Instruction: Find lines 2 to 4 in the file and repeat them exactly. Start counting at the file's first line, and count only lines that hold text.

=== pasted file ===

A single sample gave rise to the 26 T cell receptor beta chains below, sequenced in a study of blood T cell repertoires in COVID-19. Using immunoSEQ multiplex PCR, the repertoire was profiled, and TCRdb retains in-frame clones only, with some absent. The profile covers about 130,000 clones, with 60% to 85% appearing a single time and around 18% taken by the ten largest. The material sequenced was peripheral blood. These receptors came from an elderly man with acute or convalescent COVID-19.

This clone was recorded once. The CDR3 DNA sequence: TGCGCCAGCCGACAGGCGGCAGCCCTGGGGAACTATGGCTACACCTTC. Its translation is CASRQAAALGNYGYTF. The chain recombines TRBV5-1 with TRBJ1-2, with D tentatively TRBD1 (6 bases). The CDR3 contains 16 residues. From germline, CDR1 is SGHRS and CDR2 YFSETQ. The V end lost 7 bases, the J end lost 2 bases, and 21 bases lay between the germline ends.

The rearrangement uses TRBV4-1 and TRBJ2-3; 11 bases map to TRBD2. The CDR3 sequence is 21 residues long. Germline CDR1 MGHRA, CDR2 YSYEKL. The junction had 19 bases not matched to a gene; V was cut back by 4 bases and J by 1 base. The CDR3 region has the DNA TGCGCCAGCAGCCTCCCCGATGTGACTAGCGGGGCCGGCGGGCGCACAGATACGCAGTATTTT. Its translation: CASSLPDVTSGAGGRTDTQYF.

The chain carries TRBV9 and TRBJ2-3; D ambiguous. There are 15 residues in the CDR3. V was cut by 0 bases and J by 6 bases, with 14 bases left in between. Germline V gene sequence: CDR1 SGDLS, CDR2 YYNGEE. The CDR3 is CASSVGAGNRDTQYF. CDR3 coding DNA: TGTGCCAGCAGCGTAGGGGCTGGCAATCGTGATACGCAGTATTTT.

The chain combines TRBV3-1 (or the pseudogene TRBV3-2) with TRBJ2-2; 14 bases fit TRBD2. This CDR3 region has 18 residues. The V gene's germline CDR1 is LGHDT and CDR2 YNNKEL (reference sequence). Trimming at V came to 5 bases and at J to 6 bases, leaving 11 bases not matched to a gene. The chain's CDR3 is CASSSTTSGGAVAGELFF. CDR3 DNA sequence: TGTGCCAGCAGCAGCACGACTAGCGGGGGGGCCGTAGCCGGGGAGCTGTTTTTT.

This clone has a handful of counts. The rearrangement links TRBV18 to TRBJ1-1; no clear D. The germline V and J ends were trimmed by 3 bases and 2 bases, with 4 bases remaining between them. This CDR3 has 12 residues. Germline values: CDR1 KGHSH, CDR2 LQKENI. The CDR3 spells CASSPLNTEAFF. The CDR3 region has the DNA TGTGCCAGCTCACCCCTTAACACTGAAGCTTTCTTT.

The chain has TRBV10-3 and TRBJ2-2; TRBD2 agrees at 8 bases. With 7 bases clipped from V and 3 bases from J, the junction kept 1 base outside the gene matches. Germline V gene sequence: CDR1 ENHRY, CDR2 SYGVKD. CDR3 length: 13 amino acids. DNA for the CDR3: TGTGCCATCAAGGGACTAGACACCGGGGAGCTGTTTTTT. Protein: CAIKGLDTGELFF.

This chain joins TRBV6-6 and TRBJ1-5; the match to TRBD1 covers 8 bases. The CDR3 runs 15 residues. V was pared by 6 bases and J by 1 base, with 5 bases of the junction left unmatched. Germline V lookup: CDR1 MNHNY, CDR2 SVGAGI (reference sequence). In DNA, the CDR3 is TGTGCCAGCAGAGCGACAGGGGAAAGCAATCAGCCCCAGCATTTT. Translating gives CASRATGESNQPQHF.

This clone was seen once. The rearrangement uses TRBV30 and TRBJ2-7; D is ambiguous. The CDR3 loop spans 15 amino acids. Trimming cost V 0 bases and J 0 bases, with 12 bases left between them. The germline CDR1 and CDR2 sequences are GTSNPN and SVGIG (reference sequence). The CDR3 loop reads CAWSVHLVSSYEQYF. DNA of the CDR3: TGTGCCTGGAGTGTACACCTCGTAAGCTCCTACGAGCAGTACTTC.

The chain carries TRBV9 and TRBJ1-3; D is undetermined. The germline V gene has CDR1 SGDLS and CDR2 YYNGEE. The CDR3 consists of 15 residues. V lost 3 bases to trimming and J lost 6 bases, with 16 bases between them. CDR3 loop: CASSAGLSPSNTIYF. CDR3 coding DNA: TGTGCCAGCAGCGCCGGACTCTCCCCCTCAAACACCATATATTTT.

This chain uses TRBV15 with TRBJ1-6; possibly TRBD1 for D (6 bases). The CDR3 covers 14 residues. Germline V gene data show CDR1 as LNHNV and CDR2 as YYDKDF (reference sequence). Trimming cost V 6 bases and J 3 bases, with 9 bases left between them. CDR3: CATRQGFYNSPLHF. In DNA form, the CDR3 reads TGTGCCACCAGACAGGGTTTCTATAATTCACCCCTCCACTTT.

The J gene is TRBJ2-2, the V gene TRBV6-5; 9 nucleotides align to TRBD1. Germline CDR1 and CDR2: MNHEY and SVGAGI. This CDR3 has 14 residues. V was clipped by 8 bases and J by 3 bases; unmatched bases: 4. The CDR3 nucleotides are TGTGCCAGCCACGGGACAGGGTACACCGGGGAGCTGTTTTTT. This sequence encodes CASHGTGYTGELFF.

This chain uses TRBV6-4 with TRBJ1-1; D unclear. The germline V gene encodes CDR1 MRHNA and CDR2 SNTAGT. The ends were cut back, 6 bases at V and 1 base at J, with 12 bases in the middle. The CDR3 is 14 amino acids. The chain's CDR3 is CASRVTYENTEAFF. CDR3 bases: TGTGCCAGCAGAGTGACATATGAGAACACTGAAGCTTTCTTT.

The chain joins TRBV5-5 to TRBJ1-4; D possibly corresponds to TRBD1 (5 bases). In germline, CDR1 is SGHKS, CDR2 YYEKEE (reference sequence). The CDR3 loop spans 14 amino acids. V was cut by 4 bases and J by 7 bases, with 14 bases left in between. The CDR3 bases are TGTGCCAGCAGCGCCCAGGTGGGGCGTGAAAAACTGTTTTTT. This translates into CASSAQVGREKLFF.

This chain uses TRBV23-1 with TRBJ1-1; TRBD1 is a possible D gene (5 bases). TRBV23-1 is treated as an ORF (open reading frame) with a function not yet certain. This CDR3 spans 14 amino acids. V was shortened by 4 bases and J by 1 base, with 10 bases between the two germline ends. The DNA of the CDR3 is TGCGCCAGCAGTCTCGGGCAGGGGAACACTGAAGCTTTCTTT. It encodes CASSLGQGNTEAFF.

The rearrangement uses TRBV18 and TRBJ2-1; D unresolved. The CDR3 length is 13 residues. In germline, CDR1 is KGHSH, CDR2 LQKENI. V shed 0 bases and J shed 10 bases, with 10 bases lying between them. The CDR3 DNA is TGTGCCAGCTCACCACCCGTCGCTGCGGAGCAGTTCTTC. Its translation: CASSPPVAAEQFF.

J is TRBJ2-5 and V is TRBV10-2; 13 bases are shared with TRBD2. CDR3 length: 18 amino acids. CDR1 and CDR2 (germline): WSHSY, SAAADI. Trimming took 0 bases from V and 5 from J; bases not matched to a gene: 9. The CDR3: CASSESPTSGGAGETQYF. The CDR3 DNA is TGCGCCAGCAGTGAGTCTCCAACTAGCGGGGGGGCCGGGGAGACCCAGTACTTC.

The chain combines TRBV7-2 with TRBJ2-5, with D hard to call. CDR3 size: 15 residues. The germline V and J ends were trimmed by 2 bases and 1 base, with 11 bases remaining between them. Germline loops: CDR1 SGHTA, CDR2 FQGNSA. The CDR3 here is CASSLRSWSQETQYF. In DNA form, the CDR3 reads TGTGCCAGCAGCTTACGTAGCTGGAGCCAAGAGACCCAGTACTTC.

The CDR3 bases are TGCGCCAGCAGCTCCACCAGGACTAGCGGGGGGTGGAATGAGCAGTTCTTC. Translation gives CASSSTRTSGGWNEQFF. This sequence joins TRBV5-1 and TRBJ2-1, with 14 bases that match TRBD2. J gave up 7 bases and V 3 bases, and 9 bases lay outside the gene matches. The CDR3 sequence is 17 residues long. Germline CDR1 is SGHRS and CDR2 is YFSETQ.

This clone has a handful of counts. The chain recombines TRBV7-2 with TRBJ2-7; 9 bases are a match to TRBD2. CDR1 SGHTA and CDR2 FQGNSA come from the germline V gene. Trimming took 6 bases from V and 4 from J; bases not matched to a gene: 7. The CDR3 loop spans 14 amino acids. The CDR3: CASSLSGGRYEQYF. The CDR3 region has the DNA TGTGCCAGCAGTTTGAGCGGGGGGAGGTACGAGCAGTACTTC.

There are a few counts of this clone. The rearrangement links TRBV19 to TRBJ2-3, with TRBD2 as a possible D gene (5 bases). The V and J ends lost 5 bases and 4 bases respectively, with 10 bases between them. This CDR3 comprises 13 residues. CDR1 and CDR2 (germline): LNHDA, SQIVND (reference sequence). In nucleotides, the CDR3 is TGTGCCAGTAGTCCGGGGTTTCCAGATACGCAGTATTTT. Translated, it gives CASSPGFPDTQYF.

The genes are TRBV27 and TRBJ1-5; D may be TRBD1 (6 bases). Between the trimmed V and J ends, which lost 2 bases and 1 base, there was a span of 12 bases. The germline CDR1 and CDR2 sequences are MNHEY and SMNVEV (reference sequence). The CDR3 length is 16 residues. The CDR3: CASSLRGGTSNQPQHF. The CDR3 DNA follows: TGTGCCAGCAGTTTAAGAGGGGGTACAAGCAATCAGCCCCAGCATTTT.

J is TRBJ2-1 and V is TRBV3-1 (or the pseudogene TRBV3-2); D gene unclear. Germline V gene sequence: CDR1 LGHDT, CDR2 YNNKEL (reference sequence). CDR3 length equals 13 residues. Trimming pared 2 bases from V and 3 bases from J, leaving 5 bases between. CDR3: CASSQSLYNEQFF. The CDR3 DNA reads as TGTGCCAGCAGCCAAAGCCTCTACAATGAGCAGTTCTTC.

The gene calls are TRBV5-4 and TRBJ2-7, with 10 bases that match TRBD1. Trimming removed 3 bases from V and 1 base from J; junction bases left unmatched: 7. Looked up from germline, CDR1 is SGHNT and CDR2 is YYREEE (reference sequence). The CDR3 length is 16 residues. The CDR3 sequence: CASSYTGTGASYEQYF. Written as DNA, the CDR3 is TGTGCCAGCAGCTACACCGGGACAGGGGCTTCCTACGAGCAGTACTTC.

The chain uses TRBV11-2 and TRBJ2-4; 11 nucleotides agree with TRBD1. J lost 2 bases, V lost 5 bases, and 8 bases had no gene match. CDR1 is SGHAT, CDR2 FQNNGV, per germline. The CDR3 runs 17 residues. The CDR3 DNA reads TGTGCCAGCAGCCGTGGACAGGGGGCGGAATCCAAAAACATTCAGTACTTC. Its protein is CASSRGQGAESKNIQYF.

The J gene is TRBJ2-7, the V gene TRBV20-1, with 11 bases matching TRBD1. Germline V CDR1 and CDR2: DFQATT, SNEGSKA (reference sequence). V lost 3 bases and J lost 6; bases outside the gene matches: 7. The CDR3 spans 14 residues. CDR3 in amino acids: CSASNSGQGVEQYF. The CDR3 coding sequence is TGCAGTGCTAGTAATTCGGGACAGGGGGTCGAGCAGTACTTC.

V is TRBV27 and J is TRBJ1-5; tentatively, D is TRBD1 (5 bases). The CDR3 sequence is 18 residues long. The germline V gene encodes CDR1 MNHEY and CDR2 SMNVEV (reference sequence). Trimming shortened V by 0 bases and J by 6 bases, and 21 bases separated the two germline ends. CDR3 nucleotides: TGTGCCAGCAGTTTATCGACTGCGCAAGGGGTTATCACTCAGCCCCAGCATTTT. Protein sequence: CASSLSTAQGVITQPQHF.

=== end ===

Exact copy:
This clone was recorded once. The CDR3 DNA sequence: TGCGCCAGCCGACAGGCGGCAGCCCTGGGGAACTATGGCTACACCTTC. Its translation is CASRQAAALGNYGYTF. The chain recombines TRBV5-1 with TRBJ1-2, with D tentatively TRBD1 (6 bases). The CDR3 contains 16 residues. From germline, CDR1 is SGHRS and CDR2 YFSETQ. The V end lost 7 bases, the J end lost 2 bases, and 21 bases lay between the germline ends.

The rearrangement uses TRBV4-1 and TRBJ2-3; 11 bases map to TRBD2. The CDR3 sequence is 21 residues long. Germline CDR1 MGHRA, CDR2 YSYEKL. The junction had 19 bases not matched to a gene; V was cut back by 4 bases and J by 1 base. The CDR3 region has the DNA TGCGCCAGCAGCCTCCCCGATGTGACTAGCGGGGCCGGCGGGCGCACAGATACGCAGTATTTT. Its translation: CASSLPDVTSGAGGRTDTQYF.

The chain carries TRBV9 and TRBJ2-3; D ambiguous. There are 15 residues in the CDR3. V was cut by 0 bases and J by 6 bases, with 14 bases left in between. Germline V gene sequence: CDR1 SGDLS, CDR2 YYNGEE. The CDR3 is CASSVGAGNRDTQYF. CDR3 coding DNA: TGTGCCAGCAGCGTAGGGGCTGGCAATCGTGATACGCAGTATTTT.